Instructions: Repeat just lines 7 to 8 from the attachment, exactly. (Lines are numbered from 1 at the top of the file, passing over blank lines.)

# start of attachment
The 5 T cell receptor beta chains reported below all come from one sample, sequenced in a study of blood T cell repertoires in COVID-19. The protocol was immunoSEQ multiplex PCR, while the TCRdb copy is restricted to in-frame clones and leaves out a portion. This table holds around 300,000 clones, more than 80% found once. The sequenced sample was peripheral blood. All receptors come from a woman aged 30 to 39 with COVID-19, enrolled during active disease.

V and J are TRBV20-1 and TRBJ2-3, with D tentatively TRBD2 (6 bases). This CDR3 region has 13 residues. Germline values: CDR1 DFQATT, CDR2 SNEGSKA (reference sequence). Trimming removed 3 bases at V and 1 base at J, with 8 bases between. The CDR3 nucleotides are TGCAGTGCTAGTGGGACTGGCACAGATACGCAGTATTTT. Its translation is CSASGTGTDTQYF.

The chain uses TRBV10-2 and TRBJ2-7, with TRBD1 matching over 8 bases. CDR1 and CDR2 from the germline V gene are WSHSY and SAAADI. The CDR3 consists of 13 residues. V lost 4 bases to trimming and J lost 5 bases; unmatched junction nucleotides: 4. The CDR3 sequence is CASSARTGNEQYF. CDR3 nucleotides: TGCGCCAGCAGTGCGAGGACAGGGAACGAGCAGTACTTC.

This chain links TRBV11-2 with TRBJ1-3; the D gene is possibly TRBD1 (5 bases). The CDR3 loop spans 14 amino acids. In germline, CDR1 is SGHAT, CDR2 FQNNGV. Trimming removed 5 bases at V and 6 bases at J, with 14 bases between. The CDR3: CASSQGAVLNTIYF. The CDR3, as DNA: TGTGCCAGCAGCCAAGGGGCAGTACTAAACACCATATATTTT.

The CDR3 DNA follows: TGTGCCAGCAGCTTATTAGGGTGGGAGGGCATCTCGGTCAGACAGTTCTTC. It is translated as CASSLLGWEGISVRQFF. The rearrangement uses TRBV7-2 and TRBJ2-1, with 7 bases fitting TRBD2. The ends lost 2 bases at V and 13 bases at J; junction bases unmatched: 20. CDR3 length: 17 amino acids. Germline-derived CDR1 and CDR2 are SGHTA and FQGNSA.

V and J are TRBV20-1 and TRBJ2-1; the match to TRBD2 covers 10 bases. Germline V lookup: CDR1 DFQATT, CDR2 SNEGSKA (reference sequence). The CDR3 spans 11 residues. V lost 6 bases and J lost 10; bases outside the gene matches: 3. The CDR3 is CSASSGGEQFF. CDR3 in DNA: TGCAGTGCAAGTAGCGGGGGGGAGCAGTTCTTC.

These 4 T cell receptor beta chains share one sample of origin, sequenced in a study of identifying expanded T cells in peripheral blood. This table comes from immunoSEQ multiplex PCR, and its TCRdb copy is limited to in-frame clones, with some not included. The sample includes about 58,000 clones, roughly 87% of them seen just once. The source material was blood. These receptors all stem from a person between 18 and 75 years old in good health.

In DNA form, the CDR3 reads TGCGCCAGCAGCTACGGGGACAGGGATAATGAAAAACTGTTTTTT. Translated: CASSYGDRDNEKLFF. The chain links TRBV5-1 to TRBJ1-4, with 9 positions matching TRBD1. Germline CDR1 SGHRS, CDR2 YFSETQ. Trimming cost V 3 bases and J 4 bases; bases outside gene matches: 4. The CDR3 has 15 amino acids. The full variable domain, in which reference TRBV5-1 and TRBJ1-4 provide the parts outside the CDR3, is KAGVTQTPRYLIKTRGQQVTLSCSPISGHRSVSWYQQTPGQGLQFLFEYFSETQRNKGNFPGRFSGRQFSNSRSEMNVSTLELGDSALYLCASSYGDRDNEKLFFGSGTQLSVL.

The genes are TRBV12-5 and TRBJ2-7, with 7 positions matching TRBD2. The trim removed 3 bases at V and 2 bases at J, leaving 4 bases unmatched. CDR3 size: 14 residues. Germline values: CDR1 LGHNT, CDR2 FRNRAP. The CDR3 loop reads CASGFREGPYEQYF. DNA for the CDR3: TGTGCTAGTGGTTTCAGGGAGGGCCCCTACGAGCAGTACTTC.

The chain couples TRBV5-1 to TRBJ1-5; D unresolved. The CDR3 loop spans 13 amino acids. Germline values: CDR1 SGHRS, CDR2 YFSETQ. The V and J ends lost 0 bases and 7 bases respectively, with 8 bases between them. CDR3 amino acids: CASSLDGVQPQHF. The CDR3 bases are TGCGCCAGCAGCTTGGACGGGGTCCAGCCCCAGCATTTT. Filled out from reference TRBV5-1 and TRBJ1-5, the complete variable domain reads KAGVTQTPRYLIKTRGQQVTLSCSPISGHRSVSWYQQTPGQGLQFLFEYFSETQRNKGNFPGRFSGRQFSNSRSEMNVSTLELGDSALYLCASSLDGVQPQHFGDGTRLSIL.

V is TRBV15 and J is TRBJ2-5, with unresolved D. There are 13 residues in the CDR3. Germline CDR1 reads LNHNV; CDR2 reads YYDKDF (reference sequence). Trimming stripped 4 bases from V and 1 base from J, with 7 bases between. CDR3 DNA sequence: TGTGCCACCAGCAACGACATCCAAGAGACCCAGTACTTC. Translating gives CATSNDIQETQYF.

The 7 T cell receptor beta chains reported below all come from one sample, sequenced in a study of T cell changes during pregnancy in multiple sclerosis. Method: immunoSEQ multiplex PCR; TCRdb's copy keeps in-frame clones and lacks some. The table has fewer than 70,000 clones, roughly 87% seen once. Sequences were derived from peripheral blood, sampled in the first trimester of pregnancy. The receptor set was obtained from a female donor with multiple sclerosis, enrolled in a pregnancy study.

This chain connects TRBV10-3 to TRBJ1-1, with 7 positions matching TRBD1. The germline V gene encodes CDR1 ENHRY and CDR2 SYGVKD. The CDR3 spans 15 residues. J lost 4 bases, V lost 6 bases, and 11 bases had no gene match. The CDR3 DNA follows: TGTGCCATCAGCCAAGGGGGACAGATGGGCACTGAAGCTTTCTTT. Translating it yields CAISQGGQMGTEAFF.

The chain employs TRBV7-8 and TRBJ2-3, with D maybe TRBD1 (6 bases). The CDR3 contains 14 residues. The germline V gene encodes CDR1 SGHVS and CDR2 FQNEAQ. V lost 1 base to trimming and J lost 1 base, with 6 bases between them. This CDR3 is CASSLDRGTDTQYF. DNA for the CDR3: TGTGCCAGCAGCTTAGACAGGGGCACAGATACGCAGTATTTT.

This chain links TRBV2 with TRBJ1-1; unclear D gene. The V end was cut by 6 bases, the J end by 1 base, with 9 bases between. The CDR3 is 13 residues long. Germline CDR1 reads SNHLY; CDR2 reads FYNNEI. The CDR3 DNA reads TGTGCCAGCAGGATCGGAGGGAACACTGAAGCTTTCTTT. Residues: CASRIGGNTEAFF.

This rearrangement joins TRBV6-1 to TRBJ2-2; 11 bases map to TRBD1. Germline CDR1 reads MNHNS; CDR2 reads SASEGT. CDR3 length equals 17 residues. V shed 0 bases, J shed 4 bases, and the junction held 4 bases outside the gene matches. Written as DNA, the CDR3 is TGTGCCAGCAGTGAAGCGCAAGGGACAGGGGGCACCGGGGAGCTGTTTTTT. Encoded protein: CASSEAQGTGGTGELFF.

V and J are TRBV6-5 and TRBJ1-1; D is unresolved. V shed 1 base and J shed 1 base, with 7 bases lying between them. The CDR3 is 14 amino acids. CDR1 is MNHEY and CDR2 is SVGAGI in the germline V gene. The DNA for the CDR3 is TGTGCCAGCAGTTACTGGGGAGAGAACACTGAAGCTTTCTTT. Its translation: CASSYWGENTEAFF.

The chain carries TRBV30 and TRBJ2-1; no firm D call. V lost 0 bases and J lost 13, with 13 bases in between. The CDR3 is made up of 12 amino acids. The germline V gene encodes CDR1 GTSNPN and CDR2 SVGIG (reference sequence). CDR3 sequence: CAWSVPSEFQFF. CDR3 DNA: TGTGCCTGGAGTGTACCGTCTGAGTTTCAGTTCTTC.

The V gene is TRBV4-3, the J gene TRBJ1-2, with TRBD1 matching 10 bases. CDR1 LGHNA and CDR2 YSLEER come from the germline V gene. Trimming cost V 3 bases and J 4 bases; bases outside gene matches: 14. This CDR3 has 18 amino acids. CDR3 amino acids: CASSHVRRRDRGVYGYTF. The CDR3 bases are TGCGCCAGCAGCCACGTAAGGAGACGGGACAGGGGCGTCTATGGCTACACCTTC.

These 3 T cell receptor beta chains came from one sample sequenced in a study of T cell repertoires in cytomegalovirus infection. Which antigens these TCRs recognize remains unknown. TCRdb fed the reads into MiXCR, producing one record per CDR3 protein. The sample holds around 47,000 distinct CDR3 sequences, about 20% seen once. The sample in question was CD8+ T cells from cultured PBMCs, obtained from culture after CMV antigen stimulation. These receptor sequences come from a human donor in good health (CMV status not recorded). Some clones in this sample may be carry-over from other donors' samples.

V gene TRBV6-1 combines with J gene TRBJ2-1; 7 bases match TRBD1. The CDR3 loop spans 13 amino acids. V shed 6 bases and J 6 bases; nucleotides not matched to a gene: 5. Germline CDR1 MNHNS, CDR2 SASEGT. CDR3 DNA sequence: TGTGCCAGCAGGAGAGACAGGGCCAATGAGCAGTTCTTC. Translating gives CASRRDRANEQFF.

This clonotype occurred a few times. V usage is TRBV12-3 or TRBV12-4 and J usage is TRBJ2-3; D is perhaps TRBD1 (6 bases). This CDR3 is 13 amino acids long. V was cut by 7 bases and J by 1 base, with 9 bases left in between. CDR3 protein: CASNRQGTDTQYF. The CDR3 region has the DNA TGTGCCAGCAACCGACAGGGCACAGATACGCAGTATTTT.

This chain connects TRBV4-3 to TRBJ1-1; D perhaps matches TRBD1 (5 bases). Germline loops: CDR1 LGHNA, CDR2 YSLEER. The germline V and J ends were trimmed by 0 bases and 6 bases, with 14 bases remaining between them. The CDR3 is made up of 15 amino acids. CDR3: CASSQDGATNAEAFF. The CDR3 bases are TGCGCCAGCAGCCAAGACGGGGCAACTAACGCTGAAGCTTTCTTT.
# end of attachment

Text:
These 4 T cell receptor beta chains share one sample of origin, sequenced in a study of identifying expanded T cells in peripheral blood. This table comes from immunoSEQ multiplex PCR, and its TCRdb copy is limited to in-frame clones, with some not included. The sample includes about 58,000 clones, roughly 87% of them seen just once. The source material was blood. These receptors all stem from a person between 18 and 75 years old in good health.

In DNA form, the CDR3 reads TGCGCCAGCAGCTACGGGGACAGGGATAATGAAAAACTGTTTTTT. Translated: CASSYGDRDNEKLFF. The chain links TRBV5-1 to TRBJ1-4, with 9 positions matching TRBD1. Germline CDR1 SGHRS, CDR2 YFSETQ. Trimming cost V 3 bases and J 4 bases; bases outside gene matches: 4. The CDR3 has 15 amino acids. The full variable domain, in which reference TRBV5-1 and TRBJ1-4 provide the parts outside the CDR3, is KAGVTQTPRYLIKTRGQQVTLSCSPISGHRSVSWYQQTPGQGLQFLFEYFSETQRNKGNFPGRFSGRQFSNSRSEMNVSTLELGDSALYLCASSYGDRDNEKLFFGSGTQLSVL.